House Judiciary Chairman Jerry Nadler, D-N.Y., said multiple times in 2018 that impeaching a president “cannot and should not be done on a partisan basis,” but the panel he heads is set to pass articles of impeachment by a party-line vote.
“If you’re serious about impeaching a president, it cannot and should not be done on a partisan basis. You have to have, at least by the end of the process, buy-in from the Republicans, or at least a good number of Republicans,” Nadler told MSNBC in February, 2018.
He went on to say, “if you’re really serious about removing a president from office for high crimes and misdemeanors, you shouldn’t do that unless you get at least an appreciable fraction of the people who voted for him, of the other side, to agree, reluctantly perhaps, to agree that ‘yeah, you had to do it,’ because otherwise you’ll have 20 years of recriminations. we won the election, you stole it from us. you don’t want to divide the country that way.”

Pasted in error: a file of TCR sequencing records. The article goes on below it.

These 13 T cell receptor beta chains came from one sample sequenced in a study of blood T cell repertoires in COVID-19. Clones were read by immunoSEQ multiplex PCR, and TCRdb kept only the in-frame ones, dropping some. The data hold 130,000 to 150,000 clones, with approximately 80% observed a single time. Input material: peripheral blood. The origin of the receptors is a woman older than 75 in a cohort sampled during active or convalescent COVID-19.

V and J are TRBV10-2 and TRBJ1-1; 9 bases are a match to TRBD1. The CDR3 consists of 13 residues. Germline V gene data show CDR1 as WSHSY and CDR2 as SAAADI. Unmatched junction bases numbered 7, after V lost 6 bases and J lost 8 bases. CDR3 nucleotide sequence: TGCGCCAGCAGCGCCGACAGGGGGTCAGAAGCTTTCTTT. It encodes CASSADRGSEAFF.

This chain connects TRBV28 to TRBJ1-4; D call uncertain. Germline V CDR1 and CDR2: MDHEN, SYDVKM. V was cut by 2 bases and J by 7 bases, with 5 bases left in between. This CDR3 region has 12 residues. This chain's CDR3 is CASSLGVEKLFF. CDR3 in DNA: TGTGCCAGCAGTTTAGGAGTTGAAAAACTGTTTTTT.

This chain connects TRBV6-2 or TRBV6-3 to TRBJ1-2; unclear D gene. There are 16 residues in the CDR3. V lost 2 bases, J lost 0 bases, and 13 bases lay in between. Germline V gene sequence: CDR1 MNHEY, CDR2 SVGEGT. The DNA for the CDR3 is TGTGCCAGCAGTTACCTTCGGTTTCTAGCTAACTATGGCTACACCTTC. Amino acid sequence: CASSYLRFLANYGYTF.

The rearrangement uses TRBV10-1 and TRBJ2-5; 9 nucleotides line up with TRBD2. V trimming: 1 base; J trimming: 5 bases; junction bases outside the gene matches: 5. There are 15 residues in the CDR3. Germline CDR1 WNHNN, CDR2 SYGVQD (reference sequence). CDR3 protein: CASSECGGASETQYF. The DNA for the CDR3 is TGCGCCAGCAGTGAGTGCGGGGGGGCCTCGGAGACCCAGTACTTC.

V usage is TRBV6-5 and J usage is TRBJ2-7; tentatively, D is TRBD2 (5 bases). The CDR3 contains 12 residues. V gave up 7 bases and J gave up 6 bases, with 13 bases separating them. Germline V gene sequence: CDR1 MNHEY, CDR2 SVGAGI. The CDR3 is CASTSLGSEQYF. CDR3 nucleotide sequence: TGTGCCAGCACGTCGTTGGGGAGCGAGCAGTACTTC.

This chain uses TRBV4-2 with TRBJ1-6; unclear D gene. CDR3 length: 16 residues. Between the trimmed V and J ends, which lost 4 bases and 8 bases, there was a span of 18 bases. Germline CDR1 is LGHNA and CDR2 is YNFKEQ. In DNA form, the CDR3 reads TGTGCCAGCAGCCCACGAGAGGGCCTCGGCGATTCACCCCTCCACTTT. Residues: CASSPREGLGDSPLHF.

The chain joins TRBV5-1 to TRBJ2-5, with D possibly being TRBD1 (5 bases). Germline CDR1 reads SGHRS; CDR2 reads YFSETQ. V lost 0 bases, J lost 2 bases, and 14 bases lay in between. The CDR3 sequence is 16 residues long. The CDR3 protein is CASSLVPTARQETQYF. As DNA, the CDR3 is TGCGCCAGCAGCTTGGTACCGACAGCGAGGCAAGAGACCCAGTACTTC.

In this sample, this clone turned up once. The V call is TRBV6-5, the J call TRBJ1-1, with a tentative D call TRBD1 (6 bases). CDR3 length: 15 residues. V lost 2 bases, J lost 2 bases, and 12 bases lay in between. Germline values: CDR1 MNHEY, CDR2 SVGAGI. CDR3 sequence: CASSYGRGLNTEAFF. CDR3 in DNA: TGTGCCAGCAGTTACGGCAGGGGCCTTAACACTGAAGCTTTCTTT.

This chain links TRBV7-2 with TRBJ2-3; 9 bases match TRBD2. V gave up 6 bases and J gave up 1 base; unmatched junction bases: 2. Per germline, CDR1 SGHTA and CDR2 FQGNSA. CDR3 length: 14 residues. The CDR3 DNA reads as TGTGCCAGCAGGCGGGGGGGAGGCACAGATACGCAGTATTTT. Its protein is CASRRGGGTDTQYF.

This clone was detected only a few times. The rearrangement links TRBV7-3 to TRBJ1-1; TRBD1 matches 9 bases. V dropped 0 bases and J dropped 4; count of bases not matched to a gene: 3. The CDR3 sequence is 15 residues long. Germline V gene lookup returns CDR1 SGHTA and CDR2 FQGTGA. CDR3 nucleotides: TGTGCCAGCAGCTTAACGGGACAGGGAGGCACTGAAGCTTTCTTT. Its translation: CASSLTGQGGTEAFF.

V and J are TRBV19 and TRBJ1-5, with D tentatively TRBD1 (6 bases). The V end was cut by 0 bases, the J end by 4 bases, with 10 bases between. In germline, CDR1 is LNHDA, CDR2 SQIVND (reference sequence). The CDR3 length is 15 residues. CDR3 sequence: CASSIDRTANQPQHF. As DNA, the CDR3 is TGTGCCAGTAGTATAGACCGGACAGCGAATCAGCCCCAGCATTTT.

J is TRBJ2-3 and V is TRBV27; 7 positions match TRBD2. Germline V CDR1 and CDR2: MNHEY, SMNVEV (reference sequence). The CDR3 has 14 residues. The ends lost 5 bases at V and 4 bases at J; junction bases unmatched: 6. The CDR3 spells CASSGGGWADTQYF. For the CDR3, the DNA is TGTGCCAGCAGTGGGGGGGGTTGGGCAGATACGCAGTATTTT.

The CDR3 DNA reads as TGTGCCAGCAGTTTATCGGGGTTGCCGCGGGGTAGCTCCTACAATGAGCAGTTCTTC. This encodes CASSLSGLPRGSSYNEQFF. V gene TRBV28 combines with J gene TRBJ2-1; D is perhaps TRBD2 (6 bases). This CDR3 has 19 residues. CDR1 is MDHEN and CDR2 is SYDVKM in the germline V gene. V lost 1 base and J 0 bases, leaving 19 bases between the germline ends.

The congressman later said in September that “impeachment should not be partisan,” and went on to say that he wouldn’t “tear the country apart,” a phrase he repeated that November on MSNBC.
“Because you don’t want to tear the country apart, you don’t want half the country to say to the other half for the next 30 years, ‘We won the election, you stole it from us.’ You have to be able to think at the beginning of the impeachment process that the evidence is so clear of offenses so grave that once you’ve lay out all the evidence, a good fraction of the opposition voters will reluctantly admit to themselves, ‘They had to do it.’ Otherwise you have a partisan impeachment, which will tear the country apart,” he said on “Morning Joe.”
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